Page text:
Lectures on Physics has been derived from Benjamin Crowell's Light and Matter series of free introductory textbooks on physics. See the editorial for more information....

Summary - Relativity

The principle of relativity states that experiments don't come out different due to the straight-line, constant-speed motion of the apparatus. Unlike his predecessors going back to Galileo and Newton, Einstein claimed that this principle applied not just to matter but to light as well. This implies that the speed of light is the same, regardless of the motion of the apparatus used to measure it. This seems impossible, because we expect velocities to add in relative motion; the strange constancy of the speed of light was, however, observed experimentally in the 1887 Michelson-Morley experiment.

Based only on this principle of relativity, Einstein showed that time and space as seen by one observer would be distorted compared to another observer's perceptions if they were moving relative to each other. This distortion is quantified by the factor

where v is the relative velocity of the two observers. A clock appears to run fastest to an observer who is not in motion relative to it, and appears to run too slowly by a factor of γ to an observer who has a velocity v relative to the clock. Similarly, a meter-stick appears longest to an observer who sees it at rest, and appears shorter to other observers. Time and space are relative, not absolute. In particular, there is no well-defined concept of simultaneity.

All of these strange effects, however, are very small when the relative velocities are small relative to the speed of light. This makes sense, because Newton's laws have already been thoroughly tested by experiments at such speeds, so a new theory like relativity must agree with the old one in their realm of common applicability. This requirement of backwards-compatibility is known as the correspondence principle.

Relativity has implications not just for time and space but also for the objects that inhabit time and space. The correct relativistic equation for momentum is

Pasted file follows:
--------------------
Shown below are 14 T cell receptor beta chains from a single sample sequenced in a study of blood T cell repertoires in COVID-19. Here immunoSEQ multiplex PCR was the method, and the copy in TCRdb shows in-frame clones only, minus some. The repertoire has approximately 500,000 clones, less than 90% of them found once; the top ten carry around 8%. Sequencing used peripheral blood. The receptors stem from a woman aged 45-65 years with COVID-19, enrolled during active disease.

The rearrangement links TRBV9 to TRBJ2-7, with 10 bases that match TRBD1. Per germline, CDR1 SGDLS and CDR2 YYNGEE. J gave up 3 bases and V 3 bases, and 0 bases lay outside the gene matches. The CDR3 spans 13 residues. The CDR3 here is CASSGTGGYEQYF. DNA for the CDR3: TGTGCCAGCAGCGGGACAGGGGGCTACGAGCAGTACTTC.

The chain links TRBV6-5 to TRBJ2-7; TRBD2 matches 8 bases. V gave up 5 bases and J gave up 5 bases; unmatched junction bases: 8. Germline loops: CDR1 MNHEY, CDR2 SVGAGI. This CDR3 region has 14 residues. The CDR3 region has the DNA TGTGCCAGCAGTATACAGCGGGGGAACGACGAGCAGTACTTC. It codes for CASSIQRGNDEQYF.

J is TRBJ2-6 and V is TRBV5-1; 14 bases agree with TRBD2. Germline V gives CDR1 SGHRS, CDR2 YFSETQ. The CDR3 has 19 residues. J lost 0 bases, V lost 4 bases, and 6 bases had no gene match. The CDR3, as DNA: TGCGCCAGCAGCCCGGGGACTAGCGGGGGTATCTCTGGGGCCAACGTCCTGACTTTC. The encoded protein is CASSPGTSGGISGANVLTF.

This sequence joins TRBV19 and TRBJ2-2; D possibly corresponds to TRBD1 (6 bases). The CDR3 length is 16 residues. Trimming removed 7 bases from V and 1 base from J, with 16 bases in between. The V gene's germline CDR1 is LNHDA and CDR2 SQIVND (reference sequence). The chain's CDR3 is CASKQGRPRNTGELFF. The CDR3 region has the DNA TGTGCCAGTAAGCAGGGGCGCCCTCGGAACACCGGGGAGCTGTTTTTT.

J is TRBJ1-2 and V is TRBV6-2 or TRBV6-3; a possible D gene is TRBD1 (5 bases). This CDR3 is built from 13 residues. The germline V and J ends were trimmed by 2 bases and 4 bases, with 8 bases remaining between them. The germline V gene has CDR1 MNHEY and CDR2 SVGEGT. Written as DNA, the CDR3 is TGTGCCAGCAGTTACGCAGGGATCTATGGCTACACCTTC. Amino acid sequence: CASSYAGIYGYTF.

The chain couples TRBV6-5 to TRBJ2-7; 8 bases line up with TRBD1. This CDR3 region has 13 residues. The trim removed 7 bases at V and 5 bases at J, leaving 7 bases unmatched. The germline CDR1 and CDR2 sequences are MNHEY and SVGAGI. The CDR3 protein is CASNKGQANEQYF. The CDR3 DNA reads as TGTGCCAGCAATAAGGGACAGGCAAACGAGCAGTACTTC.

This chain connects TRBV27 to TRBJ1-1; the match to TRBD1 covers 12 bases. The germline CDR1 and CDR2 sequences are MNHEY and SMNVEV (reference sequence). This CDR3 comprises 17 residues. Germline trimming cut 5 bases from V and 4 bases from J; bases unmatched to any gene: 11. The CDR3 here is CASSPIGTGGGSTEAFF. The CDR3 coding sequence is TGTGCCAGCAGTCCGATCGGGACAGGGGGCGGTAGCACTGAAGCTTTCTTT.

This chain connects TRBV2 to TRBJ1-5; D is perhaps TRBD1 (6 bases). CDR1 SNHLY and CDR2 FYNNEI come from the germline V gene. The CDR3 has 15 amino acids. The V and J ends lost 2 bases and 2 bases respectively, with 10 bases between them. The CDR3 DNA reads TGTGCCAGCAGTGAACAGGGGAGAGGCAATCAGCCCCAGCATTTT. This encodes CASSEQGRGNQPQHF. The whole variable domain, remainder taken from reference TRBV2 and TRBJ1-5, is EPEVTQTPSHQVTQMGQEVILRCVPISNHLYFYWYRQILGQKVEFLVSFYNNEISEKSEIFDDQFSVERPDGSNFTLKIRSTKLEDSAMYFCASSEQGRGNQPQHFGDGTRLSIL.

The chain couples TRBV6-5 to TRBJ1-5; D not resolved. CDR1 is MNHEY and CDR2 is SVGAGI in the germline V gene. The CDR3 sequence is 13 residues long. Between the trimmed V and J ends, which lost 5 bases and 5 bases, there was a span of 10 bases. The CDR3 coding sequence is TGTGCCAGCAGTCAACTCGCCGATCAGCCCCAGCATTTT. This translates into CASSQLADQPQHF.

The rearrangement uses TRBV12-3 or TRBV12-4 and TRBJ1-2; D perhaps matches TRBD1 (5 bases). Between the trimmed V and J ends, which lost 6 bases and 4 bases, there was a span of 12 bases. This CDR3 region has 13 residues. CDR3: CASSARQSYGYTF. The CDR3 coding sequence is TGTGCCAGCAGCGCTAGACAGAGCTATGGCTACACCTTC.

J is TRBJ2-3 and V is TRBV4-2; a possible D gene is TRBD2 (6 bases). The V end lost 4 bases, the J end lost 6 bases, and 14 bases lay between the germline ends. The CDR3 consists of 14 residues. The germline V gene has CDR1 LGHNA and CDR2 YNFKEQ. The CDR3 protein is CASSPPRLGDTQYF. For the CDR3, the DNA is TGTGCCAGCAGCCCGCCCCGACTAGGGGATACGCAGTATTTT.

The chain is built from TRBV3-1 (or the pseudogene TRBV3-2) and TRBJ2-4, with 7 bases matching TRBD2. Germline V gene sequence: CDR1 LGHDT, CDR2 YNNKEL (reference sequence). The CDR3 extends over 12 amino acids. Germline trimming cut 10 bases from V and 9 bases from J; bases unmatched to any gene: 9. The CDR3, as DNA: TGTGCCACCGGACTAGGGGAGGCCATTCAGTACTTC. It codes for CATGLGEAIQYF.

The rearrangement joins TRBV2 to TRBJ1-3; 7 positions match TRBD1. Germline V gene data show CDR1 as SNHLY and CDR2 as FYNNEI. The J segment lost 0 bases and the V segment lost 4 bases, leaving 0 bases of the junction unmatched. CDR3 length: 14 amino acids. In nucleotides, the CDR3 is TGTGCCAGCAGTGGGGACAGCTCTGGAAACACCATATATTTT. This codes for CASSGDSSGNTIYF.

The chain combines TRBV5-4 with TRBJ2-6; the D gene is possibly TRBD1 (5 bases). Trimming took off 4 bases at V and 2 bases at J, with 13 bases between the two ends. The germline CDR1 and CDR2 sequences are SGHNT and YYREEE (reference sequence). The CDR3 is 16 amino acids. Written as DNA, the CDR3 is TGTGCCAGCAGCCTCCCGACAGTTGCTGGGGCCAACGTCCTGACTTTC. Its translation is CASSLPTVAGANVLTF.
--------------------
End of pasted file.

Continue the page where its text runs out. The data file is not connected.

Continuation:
p = mγv ,

which is similar to the classical p = mv at low velocities, where γ ≈ 1, but diverges from it more and more at velocities that approach the speed of light. Since γ becomes infinite at v = c, an infinite force would be required in order to give a material object enough momentum to move at the speed of light. In other words, material objects can only move at speeds lower than the speed of light. Relativistically, mass and energy are not separately conserved. Mass and energy are two aspects of the same phenomenon, known as mass-energy, and they can be converted to one another according to the equation

E = mc2 .

The mass-energy of a moving object is E = mγc2. When an object is at rest, γ= 1, and the mass-energy is simply the energy-equivalent of its mass, mc2. When an object is in motion, the excess massenergy, in addition to the mc2, can be interpreted as its kinetic energy.

Exploring Further

Relativity Simply Explained, Martin Gardner. A beatifully clear, nonmathematical introduction to the subject, with entertaining illustrations. A postscript, written in 1996, follows up on recent developments in some of the more speculative ideas from the 1967 edition.

Was Einstein Right? - Putting General Relativity to the Test, Clifford M. Will. This book makes it clear that general relativity is neither a fantasy nor holy scripture, but a scientific theory like any other.

Last Update: 2010-11-11